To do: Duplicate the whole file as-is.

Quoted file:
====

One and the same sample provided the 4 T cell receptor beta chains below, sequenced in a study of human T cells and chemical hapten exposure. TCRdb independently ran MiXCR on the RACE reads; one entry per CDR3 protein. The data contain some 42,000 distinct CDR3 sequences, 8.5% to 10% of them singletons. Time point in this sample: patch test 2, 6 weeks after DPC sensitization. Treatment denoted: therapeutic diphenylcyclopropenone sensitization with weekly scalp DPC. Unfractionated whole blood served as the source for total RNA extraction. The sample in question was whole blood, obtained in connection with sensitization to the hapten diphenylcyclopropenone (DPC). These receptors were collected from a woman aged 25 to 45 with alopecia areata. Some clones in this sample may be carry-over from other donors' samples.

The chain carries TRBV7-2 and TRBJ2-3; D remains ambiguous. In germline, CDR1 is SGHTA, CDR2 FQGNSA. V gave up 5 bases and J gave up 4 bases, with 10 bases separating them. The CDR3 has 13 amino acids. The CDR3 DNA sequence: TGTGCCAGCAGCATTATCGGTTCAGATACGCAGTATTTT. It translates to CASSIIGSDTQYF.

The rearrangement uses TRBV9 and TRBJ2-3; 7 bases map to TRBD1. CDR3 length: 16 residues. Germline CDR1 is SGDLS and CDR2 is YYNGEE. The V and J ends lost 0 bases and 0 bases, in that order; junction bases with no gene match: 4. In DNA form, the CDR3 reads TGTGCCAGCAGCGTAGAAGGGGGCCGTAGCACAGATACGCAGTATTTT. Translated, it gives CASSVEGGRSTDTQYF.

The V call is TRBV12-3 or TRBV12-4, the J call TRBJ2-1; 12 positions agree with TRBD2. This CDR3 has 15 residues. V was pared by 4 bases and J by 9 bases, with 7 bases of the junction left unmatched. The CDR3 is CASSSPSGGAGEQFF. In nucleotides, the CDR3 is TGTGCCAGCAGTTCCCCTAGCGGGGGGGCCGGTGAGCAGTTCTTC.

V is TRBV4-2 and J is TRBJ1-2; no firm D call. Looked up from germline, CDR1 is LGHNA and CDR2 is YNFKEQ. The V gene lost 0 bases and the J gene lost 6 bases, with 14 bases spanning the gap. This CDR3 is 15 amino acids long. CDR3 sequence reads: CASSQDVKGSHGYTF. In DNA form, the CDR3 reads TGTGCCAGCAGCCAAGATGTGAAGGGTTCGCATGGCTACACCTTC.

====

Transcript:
One and the same sample provided the 4 T cell receptor beta chains below, sequenced in a study of human T cells and chemical hapten exposure. TCRdb independently ran MiXCR on the RACE reads; one entry per CDR3 protein. The data contain some 42,000 distinct CDR3 sequences, 8.5% to 10% of them singletons. Time point in this sample: patch test 2, 6 weeks after DPC sensitization. Treatment denoted: therapeutic diphenylcyclopropenone sensitization with weekly scalp DPC. Unfractionated whole blood served as the source for total RNA extraction. The sample in question was whole blood, obtained in connection with sensitization to the hapten diphenylcyclopropenone (DPC). These receptors were collected from a woman aged 25 to 45 with alopecia areata. Some clones in this sample may be carry-over from other donors' samples.

The chain carries TRBV7-2 and TRBJ2-3; D remains ambiguous. In germline, CDR1 is SGHTA, CDR2 FQGNSA. V gave up 5 bases and J gave up 4 bases, with 10 bases separating them. The CDR3 has 13 amino acids. The CDR3 DNA sequence: TGTGCCAGCAGCATTATCGGTTCAGATACGCAGTATTTT. It translates to CASSIIGSDTQYF.

The rearrangement uses TRBV9 and TRBJ2-3; 7 bases map to TRBD1. CDR3 length: 16 residues. Germline CDR1 is SGDLS and CDR2 is YYNGEE. The V and J ends lost 0 bases and 0 bases, in that order; junction bases with no gene match: 4. In DNA form, the CDR3 reads TGTGCCAGCAGCGTAGAAGGGGGCCGTAGCACAGATACGCAGTATTTT. Translated, it gives CASSVEGGRSTDTQYF.

The V call is TRBV12-3 or TRBV12-4, the J call TRBJ2-1; 12 positions agree with TRBD2. This CDR3 has 15 residues. V was pared by 4 bases and J by 9 bases, with 7 bases of the junction left unmatched. The CDR3 is CASSSPSGGAGEQFF. In nucleotides, the CDR3 is TGTGCCAGCAGTTCCCCTAGCGGGGGGGCCGGTGAGCAGTTCTTC.

V is TRBV4-2 and J is TRBJ1-2; no firm D call. Looked up from germline, CDR1 is LGHNA and CDR2 is YNFKEQ. The V gene lost 0 bases and the J gene lost 6 bases, with 14 bases spanning the gap. This CDR3 is 15 amino acids long. CDR3 sequence reads: CASSQDVKGSHGYTF. In DNA form, the CDR3 reads TGTGCCAGCAGCCAAGATGTGAAGGGTTCGCATGGCTACACCTTC.